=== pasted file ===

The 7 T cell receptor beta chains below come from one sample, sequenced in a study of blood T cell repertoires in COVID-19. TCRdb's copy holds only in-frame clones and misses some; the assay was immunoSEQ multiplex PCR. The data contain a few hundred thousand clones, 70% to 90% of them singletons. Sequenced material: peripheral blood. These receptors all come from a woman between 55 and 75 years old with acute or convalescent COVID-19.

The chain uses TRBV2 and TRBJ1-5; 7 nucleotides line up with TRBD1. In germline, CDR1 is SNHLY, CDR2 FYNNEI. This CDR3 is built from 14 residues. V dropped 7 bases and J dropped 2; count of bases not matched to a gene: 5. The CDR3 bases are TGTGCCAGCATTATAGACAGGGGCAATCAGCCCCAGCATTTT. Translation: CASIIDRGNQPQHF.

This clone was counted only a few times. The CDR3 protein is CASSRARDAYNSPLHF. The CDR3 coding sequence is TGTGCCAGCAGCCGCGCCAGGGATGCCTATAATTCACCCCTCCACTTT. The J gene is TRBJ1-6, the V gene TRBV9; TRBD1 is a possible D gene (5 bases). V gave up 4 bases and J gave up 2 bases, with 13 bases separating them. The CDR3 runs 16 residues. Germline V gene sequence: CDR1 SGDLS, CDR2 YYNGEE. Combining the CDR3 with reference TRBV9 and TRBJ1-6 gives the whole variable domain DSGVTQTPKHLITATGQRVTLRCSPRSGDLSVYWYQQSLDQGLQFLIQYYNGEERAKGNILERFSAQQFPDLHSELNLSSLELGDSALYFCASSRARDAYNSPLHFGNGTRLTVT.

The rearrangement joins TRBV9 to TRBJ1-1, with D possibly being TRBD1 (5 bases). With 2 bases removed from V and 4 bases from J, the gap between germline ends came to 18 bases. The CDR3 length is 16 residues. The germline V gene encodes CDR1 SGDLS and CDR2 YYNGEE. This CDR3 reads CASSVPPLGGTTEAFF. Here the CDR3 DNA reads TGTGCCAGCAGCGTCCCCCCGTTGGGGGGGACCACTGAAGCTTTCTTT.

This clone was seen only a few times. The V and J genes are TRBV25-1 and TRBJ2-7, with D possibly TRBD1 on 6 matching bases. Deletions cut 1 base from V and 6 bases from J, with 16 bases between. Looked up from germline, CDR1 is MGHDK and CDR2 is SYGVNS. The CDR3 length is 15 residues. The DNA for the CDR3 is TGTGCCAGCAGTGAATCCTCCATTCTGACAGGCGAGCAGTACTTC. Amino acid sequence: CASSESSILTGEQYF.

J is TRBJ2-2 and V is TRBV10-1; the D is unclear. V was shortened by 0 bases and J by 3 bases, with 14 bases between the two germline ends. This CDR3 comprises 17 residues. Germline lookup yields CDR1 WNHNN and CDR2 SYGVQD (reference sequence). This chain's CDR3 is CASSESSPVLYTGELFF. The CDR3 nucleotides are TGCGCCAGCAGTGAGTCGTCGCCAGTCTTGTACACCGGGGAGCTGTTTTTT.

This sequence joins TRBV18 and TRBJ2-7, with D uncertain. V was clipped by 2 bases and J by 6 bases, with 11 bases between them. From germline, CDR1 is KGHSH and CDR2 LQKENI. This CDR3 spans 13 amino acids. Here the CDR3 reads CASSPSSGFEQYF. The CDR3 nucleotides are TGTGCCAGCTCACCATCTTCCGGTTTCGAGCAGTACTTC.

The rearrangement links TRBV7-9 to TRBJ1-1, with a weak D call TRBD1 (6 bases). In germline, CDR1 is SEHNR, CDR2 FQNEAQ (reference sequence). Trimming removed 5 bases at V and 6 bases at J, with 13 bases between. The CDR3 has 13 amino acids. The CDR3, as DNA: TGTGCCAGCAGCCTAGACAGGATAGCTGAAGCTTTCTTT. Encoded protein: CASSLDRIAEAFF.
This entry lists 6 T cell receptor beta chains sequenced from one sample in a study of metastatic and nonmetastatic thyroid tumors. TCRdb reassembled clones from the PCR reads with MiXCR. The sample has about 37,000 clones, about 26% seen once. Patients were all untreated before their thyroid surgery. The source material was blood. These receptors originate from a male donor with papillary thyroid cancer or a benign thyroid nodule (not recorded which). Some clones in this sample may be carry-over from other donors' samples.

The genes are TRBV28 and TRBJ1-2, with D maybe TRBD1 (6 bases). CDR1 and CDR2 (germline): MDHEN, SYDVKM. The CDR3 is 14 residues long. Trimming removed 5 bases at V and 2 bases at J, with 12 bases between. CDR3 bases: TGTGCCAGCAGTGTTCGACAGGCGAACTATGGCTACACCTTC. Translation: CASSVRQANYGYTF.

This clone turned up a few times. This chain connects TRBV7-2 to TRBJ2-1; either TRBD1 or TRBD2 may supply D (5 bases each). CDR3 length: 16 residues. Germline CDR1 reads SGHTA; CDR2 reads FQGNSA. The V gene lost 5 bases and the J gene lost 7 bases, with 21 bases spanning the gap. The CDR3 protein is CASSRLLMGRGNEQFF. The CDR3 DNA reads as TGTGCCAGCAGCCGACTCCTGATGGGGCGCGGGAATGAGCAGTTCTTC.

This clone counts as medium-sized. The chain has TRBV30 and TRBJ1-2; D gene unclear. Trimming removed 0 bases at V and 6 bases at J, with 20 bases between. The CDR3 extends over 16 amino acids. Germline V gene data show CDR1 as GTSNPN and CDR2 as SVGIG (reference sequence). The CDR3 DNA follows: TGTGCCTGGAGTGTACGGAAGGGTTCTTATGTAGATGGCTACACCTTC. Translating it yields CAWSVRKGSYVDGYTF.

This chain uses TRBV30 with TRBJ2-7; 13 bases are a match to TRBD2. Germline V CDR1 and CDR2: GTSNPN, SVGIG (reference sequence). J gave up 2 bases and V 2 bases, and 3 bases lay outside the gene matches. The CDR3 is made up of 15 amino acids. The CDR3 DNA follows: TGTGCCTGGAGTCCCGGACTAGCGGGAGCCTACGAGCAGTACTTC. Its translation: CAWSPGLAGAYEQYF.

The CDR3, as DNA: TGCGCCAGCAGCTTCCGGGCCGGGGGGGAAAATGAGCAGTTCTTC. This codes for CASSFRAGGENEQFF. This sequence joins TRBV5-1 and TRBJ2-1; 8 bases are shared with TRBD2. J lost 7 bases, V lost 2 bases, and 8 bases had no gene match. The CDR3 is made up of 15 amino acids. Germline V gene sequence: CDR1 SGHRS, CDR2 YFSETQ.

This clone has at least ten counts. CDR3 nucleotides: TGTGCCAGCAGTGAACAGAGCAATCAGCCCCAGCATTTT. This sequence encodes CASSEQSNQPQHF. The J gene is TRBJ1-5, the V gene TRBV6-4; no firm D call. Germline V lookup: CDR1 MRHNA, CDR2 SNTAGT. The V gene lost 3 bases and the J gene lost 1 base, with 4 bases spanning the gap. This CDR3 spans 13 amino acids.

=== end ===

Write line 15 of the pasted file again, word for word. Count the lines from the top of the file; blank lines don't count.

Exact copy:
This clone has at least ten counts. CDR3 nucleotides: TGTGCCAGCAGTGAACAGAGCAATCAGCCCCAGCATTTT. This sequence encodes CASSEQSNQPQHF. The J gene is TRBJ1-5, the V gene TRBV6-4; no firm D call. Germline V lookup: CDR1 MRHNA, CDR2 SNTAGT. The V gene lost 3 bases and the J gene lost 1 base, with 4 bases spanning the gap. This CDR3 spans 13 amino acids.